The footage is shaky and grainy. A man dressed all in black is standing defiantly in front of a row of African artefacts on display at one of Paris's most prestigious museums, the Quai Branly.
Suddenly, he steps onto the podium and begins to yank an African funerary pole with both hands, struggling to get it loose from its stand. A colleague rushes in to help him and together they pull harder, as another live-streams it all on Facebook.
There's a "clack" as it's wrenched free. "Voila," the man says, before turning and marching through the museum brandishing the object. "I'm taking back to Africa all that was pillaged, all that was stolen, while African blood was being shed," he says.
The man is Mwazulu Diyabanza, an agent provocateur dressed in an African tunic with a Black Panther-style beret atop his head, speaking Molière French in a Congolese baritone.
Like Arsène Lupin, the beloved fictional French cat burglar who steals jewellery from France's most famous establishments to help the needy, his targets are high profile. But instead of gems, Diyabanza is reclaiming cultural objects taken from Africa during colonisation.
"When we walk into a museum, it's the symbol of having taken the object that matters to us," he tells the ABC's Foreign Correspondent. "Because when we carry out this action, we want to tell the whole world the piece has been liberated."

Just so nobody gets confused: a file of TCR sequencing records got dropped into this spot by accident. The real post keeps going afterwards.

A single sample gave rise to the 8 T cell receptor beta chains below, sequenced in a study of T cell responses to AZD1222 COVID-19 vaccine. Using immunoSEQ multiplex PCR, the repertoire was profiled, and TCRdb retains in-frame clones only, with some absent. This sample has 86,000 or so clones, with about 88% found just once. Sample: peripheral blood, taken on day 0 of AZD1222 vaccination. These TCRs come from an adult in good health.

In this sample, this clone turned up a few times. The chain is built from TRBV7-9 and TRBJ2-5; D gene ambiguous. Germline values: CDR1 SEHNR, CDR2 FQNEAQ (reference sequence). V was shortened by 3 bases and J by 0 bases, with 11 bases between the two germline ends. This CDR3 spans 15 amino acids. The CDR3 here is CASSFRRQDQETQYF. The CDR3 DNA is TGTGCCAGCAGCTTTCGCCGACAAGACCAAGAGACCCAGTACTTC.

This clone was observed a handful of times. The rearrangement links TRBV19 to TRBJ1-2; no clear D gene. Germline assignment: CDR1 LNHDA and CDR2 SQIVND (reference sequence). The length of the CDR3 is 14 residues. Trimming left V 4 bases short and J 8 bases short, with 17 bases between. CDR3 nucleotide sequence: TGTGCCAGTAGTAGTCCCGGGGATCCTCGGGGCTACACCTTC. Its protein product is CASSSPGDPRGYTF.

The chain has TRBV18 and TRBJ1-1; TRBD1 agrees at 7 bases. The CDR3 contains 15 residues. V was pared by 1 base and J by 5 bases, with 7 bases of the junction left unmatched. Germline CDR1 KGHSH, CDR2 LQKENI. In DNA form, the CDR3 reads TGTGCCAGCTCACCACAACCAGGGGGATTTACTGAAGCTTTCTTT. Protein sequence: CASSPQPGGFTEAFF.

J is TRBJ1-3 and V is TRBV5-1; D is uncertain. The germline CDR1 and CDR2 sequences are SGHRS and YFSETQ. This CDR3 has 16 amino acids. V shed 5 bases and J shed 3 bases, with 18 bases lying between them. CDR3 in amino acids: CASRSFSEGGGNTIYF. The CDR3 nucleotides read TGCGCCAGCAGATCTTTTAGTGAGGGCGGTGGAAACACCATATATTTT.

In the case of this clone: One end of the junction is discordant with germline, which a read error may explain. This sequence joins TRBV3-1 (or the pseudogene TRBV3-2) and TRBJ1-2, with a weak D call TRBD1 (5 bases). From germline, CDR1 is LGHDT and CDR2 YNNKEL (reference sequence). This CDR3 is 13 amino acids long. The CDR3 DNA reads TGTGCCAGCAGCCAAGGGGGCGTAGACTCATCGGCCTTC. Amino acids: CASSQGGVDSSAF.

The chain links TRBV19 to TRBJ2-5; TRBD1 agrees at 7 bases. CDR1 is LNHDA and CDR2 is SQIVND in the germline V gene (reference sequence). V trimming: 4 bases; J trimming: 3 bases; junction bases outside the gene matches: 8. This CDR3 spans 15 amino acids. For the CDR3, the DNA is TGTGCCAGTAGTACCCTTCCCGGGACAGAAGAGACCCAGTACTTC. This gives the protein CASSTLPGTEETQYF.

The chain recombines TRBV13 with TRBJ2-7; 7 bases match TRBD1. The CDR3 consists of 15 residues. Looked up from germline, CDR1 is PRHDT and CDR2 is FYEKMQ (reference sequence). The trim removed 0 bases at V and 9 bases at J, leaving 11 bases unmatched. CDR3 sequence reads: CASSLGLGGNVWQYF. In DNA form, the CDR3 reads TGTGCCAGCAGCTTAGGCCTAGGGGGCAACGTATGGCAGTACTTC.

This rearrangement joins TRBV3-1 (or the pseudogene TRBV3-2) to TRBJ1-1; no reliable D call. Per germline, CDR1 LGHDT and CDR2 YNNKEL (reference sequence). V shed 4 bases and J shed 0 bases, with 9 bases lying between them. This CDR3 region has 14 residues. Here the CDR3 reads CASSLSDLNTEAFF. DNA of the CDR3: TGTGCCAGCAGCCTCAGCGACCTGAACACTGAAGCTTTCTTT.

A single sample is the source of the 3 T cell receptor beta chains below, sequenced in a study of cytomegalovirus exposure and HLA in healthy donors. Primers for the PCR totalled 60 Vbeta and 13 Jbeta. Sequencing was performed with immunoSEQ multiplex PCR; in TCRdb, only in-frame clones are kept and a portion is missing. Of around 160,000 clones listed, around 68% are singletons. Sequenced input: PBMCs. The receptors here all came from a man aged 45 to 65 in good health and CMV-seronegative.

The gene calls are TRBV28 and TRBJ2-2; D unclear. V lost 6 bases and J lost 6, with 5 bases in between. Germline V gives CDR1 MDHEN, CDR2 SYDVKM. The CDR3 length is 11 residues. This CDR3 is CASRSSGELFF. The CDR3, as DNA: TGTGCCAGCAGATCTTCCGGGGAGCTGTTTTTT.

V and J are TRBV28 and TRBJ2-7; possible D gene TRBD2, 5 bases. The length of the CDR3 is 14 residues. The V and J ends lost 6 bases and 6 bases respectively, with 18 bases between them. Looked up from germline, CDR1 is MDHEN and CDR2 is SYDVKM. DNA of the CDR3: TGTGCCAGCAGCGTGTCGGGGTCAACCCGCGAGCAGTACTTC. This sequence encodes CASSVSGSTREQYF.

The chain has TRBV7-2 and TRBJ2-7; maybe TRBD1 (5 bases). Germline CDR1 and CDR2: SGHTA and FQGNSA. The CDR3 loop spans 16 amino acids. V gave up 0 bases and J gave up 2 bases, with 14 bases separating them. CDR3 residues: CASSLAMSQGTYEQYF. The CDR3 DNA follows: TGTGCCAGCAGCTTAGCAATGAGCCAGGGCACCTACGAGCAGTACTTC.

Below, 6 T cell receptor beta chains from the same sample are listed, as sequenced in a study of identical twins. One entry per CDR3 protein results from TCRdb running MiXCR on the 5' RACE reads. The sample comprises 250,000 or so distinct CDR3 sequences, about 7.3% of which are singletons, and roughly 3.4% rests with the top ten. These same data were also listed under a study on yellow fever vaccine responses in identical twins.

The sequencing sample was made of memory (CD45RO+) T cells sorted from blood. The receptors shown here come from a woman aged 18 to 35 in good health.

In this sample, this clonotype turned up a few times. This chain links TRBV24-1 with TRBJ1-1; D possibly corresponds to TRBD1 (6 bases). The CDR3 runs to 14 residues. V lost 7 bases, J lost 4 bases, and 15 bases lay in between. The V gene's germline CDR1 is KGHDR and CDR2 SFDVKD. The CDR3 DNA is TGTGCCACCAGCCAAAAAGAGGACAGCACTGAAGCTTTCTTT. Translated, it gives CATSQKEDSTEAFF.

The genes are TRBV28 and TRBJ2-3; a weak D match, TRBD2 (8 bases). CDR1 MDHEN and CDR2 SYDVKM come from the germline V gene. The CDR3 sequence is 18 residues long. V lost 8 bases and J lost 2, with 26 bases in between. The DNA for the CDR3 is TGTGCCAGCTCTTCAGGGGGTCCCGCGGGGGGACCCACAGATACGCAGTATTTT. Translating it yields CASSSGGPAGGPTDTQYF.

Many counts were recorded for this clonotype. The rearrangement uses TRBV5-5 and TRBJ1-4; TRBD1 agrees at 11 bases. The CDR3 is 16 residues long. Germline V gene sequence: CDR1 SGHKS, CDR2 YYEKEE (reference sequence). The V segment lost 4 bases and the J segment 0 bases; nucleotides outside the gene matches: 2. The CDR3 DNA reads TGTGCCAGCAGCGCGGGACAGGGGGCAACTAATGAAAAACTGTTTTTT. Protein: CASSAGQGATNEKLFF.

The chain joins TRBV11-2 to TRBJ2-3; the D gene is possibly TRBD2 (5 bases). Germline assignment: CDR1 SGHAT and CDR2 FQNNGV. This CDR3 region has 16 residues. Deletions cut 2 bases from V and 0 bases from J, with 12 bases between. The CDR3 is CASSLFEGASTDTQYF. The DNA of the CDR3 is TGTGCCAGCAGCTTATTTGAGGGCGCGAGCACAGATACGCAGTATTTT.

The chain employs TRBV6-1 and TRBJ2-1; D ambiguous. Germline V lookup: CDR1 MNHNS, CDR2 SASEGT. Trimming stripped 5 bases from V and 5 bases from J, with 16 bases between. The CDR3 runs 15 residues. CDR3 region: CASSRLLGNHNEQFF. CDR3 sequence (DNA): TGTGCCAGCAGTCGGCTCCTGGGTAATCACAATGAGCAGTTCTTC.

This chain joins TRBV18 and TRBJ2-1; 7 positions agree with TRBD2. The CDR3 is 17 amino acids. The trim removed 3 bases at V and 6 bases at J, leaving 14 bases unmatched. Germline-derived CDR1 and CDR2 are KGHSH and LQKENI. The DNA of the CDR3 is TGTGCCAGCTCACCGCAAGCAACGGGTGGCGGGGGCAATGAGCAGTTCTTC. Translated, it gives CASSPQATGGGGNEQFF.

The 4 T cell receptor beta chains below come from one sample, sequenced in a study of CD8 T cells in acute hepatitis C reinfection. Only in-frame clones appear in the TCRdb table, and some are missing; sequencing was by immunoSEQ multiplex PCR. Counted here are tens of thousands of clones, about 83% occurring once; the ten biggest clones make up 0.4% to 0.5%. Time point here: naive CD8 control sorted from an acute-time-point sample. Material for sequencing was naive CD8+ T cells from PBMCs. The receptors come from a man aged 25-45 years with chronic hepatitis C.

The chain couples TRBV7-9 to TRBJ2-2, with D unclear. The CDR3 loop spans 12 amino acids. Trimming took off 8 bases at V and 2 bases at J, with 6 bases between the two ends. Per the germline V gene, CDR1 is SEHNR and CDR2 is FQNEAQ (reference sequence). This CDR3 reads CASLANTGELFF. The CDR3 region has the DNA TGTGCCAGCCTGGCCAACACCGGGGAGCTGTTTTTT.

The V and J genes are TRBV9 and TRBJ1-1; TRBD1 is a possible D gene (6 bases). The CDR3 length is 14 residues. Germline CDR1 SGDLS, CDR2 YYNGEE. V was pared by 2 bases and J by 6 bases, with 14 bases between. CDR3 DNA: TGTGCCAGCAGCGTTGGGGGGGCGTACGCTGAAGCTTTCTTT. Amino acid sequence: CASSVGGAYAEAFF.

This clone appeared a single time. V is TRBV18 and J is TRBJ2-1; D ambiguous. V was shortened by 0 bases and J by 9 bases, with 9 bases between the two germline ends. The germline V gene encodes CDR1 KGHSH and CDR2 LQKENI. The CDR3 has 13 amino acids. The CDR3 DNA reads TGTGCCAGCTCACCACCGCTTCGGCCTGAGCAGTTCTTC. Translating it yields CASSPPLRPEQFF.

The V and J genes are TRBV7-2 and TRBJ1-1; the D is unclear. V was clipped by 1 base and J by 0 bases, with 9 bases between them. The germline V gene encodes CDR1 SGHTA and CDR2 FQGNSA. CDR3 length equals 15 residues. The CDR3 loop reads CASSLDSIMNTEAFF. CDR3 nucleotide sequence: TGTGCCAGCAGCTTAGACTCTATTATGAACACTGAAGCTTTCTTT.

Diyabanza calls this "active diplomacy", although watching the videos it's hard to see the diplomacy. He says it's a form of political protest and that he doesn't intend to steal. Rather it's the museums, which Diyabanza has likened to a "mafia", which he says are in possession of "stolen objects".
A trove of African treasures
Diyabanza's actions might seem radical, but they come from a deep frustration with the French state, which historically has exploited Africa's natural and cultural resources.
France once ruled large swathes of Africa, from Algeria in the north to the French Congo in the centre west, and during that time the French brought back tens of thousands of culturally significant objects. Today, those objects are on display in many of France's museums.
For decades it was something of a taboo subject in France. But in 2017, the issue of cultural heritage became a national talking point when the newly-elected president Emmanuel Macron - the first president to be born after France's colonial period - dropped la politesse, or politeness, promising to improve Franco-African relationships by committing to restitution.